Investors hope to make a profit from investing in exchange-traded funds (ETFs). There usually is no gain or loss until you sell your shares in the ETF, but there are important exceptions discussed later.
Gain is the tax word for profit. It means the difference between your tax basis (usually what you paid for the shares, plus transaction costs) and what you receive on the sale, exchange, or other taxable disposition of the shares.
Taxation of capital gains
The tax rate applied to capital gains depends on two factors:
- How long you hold the shares (“holding period”)
- Whether the shares are subject to special rules that apply a tax other than the basic capital gains rate
The holding period is the time in which you hold your shares. The holding period starts on the day after your purchase order is executed (“trade date”) and ends on the day of your sell order (also the “trade date”). The date you pay for the stock, which may be several days after the trade date for the purchase, and the settlement date, which may be several days after trade date for the sale, do not impact your holding period.
- If you hold ETF shares for one year or less, then gain is short-term capital gain.
- If you hold ETF shares for more than one year, then gain is long-term capital gain.
Capital gain rates:
Generally, long-term capital gains are taxed at no more than 15% (or zero for those in the 10% or 15% tax bracket; 20% for those in the 39.6% tax bracket starting in 2014). Short-term capital gain is taxed at the same rates applied to your ordinary income. However, only net capital gains are taxed; capital gains can be offset by capital losses before applying the tax rates. Capital gains on certain ETFs may not enjoy the 15%/zero/20% tax rate , and instead may be taxed at ordinary income rates or at some other rate.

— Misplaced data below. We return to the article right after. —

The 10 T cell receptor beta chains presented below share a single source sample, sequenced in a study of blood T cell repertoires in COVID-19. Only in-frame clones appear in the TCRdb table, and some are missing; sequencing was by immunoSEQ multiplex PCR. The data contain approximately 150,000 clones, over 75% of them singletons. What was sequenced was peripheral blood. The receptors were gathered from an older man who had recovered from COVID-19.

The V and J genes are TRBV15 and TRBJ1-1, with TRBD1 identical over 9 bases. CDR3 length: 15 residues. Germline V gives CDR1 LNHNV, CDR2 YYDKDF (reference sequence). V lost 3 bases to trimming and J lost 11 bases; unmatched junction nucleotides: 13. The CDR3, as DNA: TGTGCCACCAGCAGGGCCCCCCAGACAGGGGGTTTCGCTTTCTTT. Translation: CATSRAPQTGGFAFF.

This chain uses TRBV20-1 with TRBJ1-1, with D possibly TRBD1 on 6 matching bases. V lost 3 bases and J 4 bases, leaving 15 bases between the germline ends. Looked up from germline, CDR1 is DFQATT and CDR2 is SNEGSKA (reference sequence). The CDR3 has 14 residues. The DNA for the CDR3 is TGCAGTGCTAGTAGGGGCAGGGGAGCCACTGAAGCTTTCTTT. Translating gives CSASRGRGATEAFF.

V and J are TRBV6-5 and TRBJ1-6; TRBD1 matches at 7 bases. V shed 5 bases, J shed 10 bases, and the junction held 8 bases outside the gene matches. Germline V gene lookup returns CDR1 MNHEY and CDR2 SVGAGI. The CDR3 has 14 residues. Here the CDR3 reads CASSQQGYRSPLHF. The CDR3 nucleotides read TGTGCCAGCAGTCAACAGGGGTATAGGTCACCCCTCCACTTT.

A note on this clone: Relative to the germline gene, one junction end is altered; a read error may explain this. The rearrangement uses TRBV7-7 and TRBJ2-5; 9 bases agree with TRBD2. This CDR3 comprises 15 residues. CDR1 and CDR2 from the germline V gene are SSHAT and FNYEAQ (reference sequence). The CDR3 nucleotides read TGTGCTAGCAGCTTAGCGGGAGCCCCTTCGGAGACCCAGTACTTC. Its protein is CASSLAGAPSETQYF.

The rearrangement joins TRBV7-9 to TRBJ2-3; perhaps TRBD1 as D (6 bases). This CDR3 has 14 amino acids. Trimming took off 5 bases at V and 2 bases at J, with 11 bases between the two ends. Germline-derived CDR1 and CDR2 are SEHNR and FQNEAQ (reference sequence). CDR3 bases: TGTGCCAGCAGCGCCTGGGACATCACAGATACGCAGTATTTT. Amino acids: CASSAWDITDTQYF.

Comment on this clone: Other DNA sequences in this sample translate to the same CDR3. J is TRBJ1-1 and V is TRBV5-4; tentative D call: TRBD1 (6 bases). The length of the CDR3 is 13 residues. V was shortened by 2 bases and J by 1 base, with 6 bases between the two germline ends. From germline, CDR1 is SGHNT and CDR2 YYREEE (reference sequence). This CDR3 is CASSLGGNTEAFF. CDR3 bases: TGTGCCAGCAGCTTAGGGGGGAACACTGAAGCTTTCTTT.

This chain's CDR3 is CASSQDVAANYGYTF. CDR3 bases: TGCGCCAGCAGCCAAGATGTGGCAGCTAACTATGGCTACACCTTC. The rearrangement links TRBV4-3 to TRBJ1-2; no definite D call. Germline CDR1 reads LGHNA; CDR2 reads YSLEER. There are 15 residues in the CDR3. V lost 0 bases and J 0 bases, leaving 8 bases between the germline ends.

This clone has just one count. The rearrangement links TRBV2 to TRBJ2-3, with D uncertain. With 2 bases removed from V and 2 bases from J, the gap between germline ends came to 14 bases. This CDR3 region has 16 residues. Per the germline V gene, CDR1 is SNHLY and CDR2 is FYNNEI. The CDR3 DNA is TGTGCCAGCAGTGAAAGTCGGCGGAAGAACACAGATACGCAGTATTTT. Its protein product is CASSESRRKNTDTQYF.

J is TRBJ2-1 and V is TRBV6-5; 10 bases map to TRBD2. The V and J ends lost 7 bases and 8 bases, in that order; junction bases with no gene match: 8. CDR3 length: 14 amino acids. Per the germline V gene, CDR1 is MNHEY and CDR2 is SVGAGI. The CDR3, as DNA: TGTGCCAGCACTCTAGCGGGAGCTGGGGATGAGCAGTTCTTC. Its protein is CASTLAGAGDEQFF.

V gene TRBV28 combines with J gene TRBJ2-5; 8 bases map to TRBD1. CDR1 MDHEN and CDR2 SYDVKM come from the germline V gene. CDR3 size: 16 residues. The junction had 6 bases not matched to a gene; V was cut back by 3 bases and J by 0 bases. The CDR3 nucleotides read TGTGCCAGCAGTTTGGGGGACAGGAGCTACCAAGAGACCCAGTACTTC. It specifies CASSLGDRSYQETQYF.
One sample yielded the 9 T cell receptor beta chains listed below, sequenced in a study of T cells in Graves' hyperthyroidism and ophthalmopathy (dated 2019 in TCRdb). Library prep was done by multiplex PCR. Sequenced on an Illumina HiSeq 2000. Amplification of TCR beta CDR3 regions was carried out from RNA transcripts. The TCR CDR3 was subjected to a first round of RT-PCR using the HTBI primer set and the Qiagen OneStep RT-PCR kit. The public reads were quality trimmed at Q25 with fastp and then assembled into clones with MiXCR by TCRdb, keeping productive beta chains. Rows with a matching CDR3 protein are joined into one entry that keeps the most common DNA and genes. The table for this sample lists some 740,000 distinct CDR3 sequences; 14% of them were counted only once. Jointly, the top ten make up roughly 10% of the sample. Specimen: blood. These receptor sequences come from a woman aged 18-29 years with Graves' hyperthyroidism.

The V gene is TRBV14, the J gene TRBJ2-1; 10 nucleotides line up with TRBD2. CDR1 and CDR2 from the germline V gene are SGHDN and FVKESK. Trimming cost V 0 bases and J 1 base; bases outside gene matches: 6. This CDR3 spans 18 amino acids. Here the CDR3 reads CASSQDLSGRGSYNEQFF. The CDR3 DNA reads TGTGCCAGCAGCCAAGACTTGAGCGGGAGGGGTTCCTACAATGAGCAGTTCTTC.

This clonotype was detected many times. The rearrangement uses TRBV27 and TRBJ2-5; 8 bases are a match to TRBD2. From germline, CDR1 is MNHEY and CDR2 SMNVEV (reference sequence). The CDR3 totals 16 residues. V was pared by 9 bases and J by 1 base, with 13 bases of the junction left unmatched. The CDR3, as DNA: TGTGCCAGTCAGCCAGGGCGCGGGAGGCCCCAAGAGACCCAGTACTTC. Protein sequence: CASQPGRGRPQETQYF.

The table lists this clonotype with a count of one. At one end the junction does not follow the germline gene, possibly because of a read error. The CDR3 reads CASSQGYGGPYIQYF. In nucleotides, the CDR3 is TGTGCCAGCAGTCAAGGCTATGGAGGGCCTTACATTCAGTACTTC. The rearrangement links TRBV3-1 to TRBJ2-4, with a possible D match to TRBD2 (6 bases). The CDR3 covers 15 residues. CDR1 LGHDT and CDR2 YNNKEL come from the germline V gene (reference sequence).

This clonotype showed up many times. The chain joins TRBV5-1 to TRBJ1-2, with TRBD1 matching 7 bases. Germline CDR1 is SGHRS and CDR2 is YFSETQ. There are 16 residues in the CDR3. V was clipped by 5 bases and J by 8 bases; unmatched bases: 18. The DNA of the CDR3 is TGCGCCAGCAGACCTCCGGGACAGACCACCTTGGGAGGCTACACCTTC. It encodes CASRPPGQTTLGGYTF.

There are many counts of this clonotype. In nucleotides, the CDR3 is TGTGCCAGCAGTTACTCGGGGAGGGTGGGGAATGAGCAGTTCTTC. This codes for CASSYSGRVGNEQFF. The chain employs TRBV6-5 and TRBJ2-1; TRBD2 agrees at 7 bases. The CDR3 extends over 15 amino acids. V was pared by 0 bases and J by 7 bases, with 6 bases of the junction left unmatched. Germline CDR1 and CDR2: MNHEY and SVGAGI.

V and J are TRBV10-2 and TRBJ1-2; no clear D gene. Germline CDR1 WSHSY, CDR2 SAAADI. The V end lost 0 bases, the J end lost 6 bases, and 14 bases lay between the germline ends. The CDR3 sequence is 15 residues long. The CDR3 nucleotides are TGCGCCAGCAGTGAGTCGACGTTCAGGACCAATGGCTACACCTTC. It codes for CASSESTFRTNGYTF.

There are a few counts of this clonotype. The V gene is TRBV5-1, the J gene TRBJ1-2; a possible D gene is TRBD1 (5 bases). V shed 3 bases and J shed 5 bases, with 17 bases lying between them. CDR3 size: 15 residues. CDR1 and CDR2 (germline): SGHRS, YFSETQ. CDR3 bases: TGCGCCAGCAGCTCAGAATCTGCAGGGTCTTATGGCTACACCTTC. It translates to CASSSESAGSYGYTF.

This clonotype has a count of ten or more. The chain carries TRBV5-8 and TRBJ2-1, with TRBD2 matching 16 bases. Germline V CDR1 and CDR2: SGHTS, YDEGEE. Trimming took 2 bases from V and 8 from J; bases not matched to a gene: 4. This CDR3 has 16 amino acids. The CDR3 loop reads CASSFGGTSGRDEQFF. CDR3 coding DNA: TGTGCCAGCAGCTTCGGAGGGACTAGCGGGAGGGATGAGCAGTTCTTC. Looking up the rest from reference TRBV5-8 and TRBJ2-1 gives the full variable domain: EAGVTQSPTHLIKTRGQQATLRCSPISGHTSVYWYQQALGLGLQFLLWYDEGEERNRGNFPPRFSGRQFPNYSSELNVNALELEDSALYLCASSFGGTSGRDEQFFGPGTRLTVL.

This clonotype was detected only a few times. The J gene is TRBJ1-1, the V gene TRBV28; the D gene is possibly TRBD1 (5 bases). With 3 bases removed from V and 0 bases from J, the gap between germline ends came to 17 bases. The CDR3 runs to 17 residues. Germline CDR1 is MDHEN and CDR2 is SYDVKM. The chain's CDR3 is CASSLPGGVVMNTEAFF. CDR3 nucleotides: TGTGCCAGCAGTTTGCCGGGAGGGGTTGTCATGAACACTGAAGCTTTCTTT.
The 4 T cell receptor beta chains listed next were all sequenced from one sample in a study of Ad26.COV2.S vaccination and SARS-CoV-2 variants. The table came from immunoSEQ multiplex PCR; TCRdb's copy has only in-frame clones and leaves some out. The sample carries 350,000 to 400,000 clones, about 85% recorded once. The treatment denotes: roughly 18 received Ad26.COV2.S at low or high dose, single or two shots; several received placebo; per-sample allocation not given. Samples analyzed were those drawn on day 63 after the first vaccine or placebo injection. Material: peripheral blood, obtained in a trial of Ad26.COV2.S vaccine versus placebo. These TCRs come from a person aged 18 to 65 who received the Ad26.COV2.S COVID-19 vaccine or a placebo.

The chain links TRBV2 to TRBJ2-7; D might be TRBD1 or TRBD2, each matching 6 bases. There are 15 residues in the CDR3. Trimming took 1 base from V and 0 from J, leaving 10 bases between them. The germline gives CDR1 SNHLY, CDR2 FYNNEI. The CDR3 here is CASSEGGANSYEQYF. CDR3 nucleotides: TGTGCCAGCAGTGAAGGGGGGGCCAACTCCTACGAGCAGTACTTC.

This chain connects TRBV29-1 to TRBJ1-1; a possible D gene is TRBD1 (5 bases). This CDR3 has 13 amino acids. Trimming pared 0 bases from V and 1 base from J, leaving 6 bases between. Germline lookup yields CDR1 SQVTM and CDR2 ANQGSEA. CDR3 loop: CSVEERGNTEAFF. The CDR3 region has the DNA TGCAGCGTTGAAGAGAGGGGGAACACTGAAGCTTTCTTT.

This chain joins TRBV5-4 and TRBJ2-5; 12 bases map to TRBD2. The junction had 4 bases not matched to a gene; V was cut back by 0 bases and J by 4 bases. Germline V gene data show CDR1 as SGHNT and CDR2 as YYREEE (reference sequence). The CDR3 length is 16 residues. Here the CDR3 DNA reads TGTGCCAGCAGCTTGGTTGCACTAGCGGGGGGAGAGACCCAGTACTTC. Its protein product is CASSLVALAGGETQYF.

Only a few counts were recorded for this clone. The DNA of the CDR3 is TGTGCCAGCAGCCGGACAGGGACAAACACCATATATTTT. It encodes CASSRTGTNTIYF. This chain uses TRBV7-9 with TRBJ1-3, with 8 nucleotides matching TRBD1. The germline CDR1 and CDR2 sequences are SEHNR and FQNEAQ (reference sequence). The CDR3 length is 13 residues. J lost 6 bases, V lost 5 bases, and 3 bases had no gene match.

- Gains on futures-contracts ETFs have already been reported (investors pick up their share of gains annually under a 60%/40% rule).
- Grantor trust structures are used for “physically held” precious metals ETFs. Under current IRS rules, investments in these precious metals ETFs are considered collectibles. Collectibles never qualify for the 20% long-term tax rate applied to traditional equity investments; instead, long-term gains are taxed at a maximum rate of 28%. If shares are held for one year or less, gains are taxed as ordinary income, again at a maximum rate of 39.6%.
- Gains on currency ETNs (exchange-traded notes) are taxed at ordinary income rates.
When the ETF is structured as a master limited partnership (MLP), investors receive a Schedule K-1 each year telling them what to report as gains, even though they have not sold their interests. The gains are reported on a marked-to-market basis, which means that the 60%/40% rule applies; investors pay tax on these gains according to their personal tax rates.
High-income investors may be subject to an additional Medicare tax of 3.8% on net investment income (called the NII tax). Investment income includes gains on the sale of ETF shares.
ETFs in tax deferred accounts: When you own ETFs in a tax-deferred account, such as an IRA, there is no immediate taxation on the sale. When funds are distributed from the account, all distributions are taxed as ordinary income, regardless of what holdings and transactions generated the funds. However, the distributions are exempt from the NII tax.
Gains from the sale of ETF shares are reported to you on Form 1099-B. The form may include the date when you acquired your shares; it may also include your basis in the shares. You may wish to talk with your financial advisor to determine the impact of taxation on the sale of your ETF shares.